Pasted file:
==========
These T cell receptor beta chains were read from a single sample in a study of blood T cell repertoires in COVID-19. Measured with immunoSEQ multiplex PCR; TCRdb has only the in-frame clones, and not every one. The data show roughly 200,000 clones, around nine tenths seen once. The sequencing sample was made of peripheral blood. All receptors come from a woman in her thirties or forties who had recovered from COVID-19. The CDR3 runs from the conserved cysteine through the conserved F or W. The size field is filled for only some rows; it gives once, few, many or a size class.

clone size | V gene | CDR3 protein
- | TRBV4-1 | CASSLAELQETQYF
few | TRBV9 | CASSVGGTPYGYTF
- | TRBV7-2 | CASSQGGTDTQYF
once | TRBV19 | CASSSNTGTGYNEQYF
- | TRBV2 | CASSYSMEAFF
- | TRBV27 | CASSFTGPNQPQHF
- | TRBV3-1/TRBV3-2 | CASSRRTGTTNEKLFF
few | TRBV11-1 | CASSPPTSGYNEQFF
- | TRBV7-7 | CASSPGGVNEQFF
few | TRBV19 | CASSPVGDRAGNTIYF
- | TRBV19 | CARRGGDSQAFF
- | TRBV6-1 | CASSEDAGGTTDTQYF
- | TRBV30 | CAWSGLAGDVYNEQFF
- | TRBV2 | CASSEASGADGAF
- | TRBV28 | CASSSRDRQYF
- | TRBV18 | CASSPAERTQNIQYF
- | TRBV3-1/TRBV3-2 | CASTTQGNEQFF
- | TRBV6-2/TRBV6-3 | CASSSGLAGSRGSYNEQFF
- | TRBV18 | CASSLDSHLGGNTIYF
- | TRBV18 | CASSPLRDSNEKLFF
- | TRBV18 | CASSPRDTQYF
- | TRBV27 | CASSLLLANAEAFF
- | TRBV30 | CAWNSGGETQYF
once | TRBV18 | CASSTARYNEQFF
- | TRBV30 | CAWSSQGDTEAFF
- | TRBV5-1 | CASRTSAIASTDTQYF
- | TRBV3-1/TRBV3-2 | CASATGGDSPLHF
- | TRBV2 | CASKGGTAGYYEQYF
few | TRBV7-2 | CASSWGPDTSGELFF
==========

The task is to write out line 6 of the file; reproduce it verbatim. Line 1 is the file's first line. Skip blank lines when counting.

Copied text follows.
once | TRBV19 | CASSSNTGTGYNEQYF